Winter fatigue – 5 tips for more energy in your everyday life - Super Synbiotics
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Winter fatigue – 5 tips for more energy in your everyday life

Energy slumps, tiredness, and low spirits can arise at any time of the year but are perhaps most common during the autumn and winter months. In this article, we’ll go through some common reasons for fatigue and lack of energy, as well as suggestions for strategies you can employ to improve your energy levels.

Why do we get so tired?

Poor energy can have several different causes. Poor digestion, stomach problems, stress, poor sleep, and lack of essential nutrients are all common causes. But during the winter months, the lack of daylight is a significant factor that can affect our health.

 

Darkness affects your health

For us Northerners, the winter months bring not only cold weather but also darkness. When the sun rises later and sets earlier in the afternoon, there are only a few hours of daylight available. Most people find this challenging to utilize as it tends to coincide with work and school. This affects access to vitamin D, as the body depends on sunlight to convert cholesterol in the skin into vitamin D. Low levels of vitamin D are not uncommon and manifest through fatigue and pain in muscles and joints.

Another reason why darkness affects our energy levels is the sleep hormone melatonin. Melatonin in the body is suppressed by daylight, and similarly, it increases when it starts getting darker in the afternoon, making us tired. The shorter days affect melatonin production. But it is also the lack of daylight that can contribute to the disruption of melatonin regulation.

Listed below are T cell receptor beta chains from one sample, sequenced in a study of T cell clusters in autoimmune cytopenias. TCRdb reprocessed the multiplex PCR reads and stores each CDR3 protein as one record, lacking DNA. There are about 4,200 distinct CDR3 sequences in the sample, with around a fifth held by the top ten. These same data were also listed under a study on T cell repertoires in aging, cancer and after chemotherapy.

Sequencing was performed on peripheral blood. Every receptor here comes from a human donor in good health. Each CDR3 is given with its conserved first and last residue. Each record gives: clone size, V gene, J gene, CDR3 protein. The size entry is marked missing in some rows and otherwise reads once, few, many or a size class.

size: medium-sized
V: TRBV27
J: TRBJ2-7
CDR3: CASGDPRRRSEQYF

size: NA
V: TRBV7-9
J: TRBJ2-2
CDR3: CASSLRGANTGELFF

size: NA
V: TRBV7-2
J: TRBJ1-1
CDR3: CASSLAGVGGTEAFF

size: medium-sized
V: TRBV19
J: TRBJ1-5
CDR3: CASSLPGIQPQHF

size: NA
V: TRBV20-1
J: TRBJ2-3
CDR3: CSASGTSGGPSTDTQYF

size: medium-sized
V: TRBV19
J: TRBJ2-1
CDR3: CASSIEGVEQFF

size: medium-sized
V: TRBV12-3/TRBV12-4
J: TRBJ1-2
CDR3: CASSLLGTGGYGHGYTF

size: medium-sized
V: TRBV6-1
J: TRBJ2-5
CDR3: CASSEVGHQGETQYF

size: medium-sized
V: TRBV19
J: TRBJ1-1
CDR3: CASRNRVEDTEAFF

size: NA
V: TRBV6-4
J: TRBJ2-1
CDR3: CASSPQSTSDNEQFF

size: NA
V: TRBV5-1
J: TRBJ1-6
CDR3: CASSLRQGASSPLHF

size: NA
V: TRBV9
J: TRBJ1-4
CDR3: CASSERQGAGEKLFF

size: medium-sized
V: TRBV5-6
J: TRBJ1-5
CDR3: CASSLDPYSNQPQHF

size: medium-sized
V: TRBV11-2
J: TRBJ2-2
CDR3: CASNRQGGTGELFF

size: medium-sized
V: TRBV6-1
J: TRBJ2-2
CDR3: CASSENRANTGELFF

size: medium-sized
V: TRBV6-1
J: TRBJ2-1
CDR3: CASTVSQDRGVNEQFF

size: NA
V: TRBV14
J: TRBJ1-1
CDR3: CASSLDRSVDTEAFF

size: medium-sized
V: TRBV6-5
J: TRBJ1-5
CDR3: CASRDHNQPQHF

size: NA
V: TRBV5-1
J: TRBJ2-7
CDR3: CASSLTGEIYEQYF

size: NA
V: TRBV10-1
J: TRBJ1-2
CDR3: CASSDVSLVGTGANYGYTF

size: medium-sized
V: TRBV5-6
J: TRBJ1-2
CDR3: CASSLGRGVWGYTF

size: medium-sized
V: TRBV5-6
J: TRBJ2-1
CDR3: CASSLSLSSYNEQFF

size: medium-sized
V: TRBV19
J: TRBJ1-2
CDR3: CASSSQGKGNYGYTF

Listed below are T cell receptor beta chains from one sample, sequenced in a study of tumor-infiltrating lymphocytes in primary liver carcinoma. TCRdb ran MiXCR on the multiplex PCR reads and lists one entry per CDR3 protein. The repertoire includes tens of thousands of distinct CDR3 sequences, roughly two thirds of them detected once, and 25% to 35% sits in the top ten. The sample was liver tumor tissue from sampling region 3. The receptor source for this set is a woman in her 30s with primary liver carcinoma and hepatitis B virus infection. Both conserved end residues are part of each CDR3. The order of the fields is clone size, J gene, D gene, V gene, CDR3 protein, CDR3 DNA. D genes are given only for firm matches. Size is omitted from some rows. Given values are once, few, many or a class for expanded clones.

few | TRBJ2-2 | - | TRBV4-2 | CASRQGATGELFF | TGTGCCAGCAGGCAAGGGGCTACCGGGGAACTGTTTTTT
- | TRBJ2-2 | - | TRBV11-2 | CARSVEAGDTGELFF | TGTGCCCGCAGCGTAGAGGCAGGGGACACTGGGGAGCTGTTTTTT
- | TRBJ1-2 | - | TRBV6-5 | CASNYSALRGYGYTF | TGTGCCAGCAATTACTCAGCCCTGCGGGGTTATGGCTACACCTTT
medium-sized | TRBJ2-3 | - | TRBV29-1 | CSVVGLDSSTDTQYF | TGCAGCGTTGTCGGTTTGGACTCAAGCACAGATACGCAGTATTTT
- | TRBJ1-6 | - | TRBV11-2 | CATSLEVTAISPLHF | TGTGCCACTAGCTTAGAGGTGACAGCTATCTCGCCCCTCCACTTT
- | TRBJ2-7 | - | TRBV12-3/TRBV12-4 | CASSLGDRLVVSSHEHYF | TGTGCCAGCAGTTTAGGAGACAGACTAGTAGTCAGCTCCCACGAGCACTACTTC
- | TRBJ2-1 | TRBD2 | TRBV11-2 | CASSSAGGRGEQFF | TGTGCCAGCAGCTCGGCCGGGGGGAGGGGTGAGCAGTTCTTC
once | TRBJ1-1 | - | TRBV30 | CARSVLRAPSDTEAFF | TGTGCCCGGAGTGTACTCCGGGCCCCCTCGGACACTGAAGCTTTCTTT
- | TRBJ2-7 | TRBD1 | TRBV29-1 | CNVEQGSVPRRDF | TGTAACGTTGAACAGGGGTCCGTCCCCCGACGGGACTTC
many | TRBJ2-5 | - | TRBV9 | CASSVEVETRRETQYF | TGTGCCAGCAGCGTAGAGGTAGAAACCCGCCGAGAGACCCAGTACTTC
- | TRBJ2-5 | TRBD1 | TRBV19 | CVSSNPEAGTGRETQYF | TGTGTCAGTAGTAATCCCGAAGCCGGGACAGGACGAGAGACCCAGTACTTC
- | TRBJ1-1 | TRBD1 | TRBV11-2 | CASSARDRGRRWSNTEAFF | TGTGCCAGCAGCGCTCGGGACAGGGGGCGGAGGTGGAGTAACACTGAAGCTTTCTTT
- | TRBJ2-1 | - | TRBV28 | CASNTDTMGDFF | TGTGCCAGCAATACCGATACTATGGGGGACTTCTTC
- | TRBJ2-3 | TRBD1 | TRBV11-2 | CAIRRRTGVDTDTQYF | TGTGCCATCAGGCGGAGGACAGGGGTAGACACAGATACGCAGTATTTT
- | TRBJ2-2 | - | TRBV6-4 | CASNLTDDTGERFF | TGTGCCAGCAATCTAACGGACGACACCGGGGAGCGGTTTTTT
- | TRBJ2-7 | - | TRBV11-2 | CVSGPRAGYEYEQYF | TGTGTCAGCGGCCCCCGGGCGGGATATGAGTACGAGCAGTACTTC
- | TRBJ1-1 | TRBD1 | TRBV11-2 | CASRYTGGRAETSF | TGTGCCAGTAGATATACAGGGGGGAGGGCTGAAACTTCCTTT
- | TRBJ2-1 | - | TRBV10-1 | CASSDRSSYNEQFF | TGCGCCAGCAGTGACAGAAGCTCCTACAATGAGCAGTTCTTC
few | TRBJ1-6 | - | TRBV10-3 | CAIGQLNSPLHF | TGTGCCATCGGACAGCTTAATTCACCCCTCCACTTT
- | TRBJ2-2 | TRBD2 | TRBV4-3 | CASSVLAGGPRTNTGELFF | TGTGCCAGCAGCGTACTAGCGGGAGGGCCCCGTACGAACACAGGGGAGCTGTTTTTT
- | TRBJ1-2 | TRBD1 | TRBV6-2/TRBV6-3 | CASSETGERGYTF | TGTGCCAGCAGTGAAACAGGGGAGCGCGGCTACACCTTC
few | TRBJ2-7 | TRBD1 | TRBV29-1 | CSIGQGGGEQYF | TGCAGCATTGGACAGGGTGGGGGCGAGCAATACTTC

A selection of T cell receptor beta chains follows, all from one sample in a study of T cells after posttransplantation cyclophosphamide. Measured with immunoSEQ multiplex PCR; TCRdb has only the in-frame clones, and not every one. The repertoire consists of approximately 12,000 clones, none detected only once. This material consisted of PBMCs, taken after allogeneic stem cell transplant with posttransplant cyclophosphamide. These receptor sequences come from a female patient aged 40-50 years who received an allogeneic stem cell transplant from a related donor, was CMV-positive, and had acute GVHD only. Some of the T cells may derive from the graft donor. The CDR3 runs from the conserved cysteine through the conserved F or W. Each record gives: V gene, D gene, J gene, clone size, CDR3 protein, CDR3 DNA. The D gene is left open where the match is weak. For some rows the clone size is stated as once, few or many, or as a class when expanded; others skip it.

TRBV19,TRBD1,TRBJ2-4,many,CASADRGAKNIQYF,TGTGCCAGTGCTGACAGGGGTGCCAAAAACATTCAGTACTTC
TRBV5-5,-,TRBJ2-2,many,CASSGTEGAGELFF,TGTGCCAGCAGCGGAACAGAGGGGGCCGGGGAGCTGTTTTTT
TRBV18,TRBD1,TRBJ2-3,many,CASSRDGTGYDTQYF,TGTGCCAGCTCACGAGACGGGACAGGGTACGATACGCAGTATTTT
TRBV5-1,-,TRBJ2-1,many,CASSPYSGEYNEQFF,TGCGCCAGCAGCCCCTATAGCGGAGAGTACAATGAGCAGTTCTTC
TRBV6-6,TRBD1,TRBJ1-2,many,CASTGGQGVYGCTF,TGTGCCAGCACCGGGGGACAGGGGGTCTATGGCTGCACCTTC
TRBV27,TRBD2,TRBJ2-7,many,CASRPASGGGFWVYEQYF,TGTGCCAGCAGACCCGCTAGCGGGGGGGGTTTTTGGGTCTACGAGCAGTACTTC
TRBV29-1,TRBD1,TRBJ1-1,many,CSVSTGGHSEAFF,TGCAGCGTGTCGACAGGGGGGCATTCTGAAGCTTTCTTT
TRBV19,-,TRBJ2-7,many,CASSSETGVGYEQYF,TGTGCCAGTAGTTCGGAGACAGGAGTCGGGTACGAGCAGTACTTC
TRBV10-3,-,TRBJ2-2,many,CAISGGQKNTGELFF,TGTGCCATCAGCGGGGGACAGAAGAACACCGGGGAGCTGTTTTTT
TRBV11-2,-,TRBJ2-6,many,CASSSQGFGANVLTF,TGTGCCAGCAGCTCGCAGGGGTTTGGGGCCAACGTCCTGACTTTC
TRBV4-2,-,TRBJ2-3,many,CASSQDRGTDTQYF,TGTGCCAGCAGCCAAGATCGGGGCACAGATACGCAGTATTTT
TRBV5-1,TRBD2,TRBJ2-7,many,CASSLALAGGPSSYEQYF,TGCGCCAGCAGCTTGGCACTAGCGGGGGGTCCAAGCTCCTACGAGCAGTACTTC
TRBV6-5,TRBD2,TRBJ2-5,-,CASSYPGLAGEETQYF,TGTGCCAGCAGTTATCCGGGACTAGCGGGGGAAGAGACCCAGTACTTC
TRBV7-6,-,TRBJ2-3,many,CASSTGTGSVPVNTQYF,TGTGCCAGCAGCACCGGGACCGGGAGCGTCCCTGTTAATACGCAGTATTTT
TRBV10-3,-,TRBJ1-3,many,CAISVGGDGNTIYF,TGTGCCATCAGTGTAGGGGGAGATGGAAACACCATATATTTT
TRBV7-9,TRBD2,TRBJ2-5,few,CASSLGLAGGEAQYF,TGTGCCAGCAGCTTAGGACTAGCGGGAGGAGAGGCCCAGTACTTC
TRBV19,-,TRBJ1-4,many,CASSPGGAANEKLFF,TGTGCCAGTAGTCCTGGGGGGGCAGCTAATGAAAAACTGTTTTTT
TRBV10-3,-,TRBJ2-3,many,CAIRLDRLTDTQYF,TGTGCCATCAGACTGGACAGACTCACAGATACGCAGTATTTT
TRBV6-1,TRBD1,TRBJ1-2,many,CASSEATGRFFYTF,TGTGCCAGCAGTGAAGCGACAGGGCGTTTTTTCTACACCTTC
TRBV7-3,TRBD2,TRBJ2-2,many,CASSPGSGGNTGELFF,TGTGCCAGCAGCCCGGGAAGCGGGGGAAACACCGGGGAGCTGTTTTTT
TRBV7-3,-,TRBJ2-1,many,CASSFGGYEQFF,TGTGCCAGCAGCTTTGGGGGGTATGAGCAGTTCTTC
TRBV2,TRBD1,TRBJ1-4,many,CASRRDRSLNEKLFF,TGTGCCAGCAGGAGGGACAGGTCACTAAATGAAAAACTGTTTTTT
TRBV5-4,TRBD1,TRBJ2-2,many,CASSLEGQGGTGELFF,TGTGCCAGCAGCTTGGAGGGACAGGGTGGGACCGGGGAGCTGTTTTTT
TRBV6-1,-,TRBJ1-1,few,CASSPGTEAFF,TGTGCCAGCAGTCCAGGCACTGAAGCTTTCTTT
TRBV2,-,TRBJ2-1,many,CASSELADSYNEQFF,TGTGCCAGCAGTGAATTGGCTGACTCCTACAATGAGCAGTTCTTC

5 tips for more energy

 

1. Make the most out of the daylight

Try to spend at least a few minutes outdoors in daylight every day – preferably before 10 a.m. Exposure to daylight helps regulate melatonin levels in the body. This contributes to better energy throughout the day and improved sleep quality. If you can’t get out in the morning, a short lunchtime walk is a good alternative.

 

2. Improve your digestion

Energy slumps and low energy overall can sometimes be linked to the stomach or more precisely digestion not functioning optimally. Digestion is an energy-demanding process, and if it is disturbed or dysfunctional in any way, it drains even more energy, making us tired. The digestion process occurs in several different parts of the body, and there is much you can do to improve it – you can find several examples in our article on mindful eating.

 

3. Eat fiber-rich for your gut bacteria

Fiber-rich foods such as raw vegetables, seeds, and fruits are a favorite food for your good gut bacteria, thus promoting a healthy and balanced gut flora. The bacteria in the gut are involved in the digestion process, as well as in the production of neurotransmitters and hormones that influence both mood and energy levels. For example, approximately 90 percent of the body’s serotonin is produced in the gut – serotonin is the precursor to the sleep hormone melatonin and is therefore important for regulating wakefulness and sleep. Fiber-rich diets also have a milder impact on blood sugar levels, resulting in fewer dips and more consistent energy throughout the day.

 

4. Review your sleep routines

Sleep is, of course, crucial for feeling rested and alert. To feel well, most people need around 7-8 hours of sleep per night, and this actually applies all year round. Therefore, avoid napping during the day or oversleeping as it can disrupt sleep routines. For better sleep – aim to go to bed and wake up at roughly the same time every day, avoid screens in the bedroom, and ensure the bedroom is dark and cool.

 

5. Review your nutritional values and any deficiencies

Fatigue and lack of energy can sometimes be due to deficiencies or low levels of certain nutrients. As mentioned earlier in the article, low levels of vitamin D are not uncommon in the Nordics due to the lack of exposure to sunlight during the darker part of the year. Another nutrient that especially women can be deficient in is iron.

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